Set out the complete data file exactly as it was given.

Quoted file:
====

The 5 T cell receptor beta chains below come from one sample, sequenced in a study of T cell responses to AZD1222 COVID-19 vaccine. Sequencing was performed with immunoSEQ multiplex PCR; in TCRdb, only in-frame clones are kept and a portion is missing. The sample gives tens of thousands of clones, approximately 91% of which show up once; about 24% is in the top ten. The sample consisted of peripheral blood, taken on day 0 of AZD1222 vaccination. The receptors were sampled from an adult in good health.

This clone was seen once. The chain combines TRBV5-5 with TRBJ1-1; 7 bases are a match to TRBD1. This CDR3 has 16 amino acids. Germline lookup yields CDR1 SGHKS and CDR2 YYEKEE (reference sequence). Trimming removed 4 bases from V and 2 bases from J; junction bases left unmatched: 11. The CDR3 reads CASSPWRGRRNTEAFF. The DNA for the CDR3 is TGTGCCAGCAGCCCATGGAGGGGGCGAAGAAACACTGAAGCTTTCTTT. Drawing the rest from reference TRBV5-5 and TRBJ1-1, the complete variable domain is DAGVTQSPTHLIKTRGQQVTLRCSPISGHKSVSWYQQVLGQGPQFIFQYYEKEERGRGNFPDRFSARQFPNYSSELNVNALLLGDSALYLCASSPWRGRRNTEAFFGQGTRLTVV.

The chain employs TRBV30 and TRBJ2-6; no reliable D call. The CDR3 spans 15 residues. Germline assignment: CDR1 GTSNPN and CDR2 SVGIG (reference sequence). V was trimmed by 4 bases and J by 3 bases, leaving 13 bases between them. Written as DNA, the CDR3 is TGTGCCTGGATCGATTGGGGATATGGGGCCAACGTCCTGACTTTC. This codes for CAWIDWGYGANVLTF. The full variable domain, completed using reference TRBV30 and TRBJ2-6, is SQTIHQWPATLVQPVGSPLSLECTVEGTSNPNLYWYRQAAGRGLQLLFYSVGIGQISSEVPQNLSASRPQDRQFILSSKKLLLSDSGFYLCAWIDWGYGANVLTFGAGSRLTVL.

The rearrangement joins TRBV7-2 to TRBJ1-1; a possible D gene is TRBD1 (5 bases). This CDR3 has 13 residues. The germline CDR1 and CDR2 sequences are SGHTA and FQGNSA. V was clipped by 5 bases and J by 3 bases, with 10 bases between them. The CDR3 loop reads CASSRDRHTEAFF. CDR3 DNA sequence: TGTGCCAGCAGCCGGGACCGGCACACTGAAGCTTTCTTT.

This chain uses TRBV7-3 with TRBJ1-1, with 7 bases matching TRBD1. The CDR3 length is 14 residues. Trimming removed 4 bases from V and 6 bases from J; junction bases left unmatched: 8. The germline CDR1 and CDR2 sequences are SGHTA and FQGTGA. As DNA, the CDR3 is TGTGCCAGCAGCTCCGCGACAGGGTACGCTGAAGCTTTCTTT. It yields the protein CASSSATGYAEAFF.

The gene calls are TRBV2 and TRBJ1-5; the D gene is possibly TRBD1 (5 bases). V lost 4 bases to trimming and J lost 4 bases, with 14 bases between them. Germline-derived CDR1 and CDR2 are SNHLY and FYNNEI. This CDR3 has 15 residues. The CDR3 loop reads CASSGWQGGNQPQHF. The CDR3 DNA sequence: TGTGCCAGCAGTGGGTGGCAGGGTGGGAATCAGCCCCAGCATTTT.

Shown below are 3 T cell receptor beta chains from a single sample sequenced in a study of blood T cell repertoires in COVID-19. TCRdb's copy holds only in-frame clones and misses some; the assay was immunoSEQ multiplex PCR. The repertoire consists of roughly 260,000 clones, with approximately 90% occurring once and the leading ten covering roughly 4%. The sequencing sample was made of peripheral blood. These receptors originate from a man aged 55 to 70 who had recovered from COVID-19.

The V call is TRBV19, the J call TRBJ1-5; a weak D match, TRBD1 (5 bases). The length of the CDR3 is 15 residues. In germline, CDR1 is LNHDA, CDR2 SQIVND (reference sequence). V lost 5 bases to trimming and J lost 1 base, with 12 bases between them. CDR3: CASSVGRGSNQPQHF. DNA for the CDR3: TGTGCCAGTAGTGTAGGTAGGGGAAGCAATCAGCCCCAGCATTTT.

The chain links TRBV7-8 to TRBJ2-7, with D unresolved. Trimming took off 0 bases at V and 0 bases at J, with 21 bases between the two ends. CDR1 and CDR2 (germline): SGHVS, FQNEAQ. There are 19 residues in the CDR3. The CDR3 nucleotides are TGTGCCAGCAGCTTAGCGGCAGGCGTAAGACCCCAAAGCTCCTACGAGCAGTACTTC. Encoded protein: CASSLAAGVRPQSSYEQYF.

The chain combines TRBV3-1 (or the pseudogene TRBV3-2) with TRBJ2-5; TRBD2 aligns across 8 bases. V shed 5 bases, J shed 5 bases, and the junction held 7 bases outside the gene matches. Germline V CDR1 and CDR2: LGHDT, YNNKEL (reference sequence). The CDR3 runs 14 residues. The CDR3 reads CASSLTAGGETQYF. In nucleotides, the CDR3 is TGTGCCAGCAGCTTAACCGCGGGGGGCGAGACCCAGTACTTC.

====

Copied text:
The 5 T cell receptor beta chains below come from one sample, sequenced in a study of T cell responses to AZD1222 COVID-19 vaccine. Sequencing was performed with immunoSEQ multiplex PCR; in TCRdb, only in-frame clones are kept and a portion is missing. The sample gives tens of thousands of clones, approximately 91% of which show up once; about 24% is in the top ten. The sample consisted of peripheral blood, taken on day 0 of AZD1222 vaccination. The receptors were sampled from an adult in good health.

This clone was seen once. The chain combines TRBV5-5 with TRBJ1-1; 7 bases are a match to TRBD1. This CDR3 has 16 amino acids. Germline lookup yields CDR1 SGHKS and CDR2 YYEKEE (reference sequence). Trimming removed 4 bases from V and 2 bases from J; junction bases left unmatched: 11. The CDR3 reads CASSPWRGRRNTEAFF. The DNA for the CDR3 is TGTGCCAGCAGCCCATGGAGGGGGCGAAGAAACACTGAAGCTTTCTTT. Drawing the rest from reference TRBV5-5 and TRBJ1-1, the complete variable domain is DAGVTQSPTHLIKTRGQQVTLRCSPISGHKSVSWYQQVLGQGPQFIFQYYEKEERGRGNFPDRFSARQFPNYSSELNVNALLLGDSALYLCASSPWRGRRNTEAFFGQGTRLTVV.

The chain employs TRBV30 and TRBJ2-6; no reliable D call. The CDR3 spans 15 residues. Germline assignment: CDR1 GTSNPN and CDR2 SVGIG (reference sequence). V was trimmed by 4 bases and J by 3 bases, leaving 13 bases between them. Written as DNA, the CDR3 is TGTGCCTGGATCGATTGGGGATATGGGGCCAACGTCCTGACTTTC. This codes for CAWIDWGYGANVLTF. The full variable domain, completed using reference TRBV30 and TRBJ2-6, is SQTIHQWPATLVQPVGSPLSLECTVEGTSNPNLYWYRQAAGRGLQLLFYSVGIGQISSEVPQNLSASRPQDRQFILSSKKLLLSDSGFYLCAWIDWGYGANVLTFGAGSRLTVL.

The rearrangement joins TRBV7-2 to TRBJ1-1; a possible D gene is TRBD1 (5 bases). This CDR3 has 13 residues. The germline CDR1 and CDR2 sequences are SGHTA and FQGNSA. V was clipped by 5 bases and J by 3 bases, with 10 bases between them. The CDR3 loop reads CASSRDRHTEAFF. CDR3 DNA sequence: TGTGCCAGCAGCCGGGACCGGCACACTGAAGCTTTCTTT.

This chain uses TRBV7-3 with TRBJ1-1, with 7 bases matching TRBD1. The CDR3 length is 14 residues. Trimming removed 4 bases from V and 6 bases from J; junction bases left unmatched: 8. The germline CDR1 and CDR2 sequences are SGHTA and FQGTGA. As DNA, the CDR3 is TGTGCCAGCAGCTCCGCGACAGGGTACGCTGAAGCTTTCTTT. It yields the protein CASSSATGYAEAFF.

The gene calls are TRBV2 and TRBJ1-5; the D gene is possibly TRBD1 (5 bases). V lost 4 bases to trimming and J lost 4 bases, with 14 bases between them. Germline-derived CDR1 and CDR2 are SNHLY and FYNNEI. This CDR3 has 15 residues. The CDR3 loop reads CASSGWQGGNQPQHF. The CDR3 DNA sequence: TGTGCCAGCAGTGGGTGGCAGGGTGGGAATCAGCCCCAGCATTTT.

Shown below are 3 T cell receptor beta chains from a single sample sequenced in a study of blood T cell repertoires in COVID-19. TCRdb's copy holds only in-frame clones and misses some; the assay was immunoSEQ multiplex PCR. The repertoire consists of roughly 260,000 clones, with approximately 90% occurring once and the leading ten covering roughly 4%. The sequencing sample was made of peripheral blood. These receptors originate from a man aged 55 to 70 who had recovered from COVID-19.

The V call is TRBV19, the J call TRBJ1-5; a weak D match, TRBD1 (5 bases). The length of the CDR3 is 15 residues. In germline, CDR1 is LNHDA, CDR2 SQIVND (reference sequence). V lost 5 bases to trimming and J lost 1 base, with 12 bases between them. CDR3: CASSVGRGSNQPQHF. DNA for the CDR3: TGTGCCAGTAGTGTAGGTAGGGGAAGCAATCAGCCCCAGCATTTT.

The chain links TRBV7-8 to TRBJ2-7, with D unresolved. Trimming took off 0 bases at V and 0 bases at J, with 21 bases between the two ends. CDR1 and CDR2 (germline): SGHVS, FQNEAQ. There are 19 residues in the CDR3. The CDR3 nucleotides are TGTGCCAGCAGCTTAGCGGCAGGCGTAAGACCCCAAAGCTCCTACGAGCAGTACTTC. Encoded protein: CASSLAAGVRPQSSYEQYF.

The chain combines TRBV3-1 (or the pseudogene TRBV3-2) with TRBJ2-5; TRBD2 aligns across 8 bases. V shed 5 bases, J shed 5 bases, and the junction held 7 bases outside the gene matches. Germline V CDR1 and CDR2: LGHDT, YNNKEL (reference sequence). The CDR3 runs 14 residues. The CDR3 reads CASSLTAGGETQYF. In nucleotides, the CDR3 is TGTGCCAGCAGCTTAACCGCGGGGGGCGAGACCCAGTACTTC.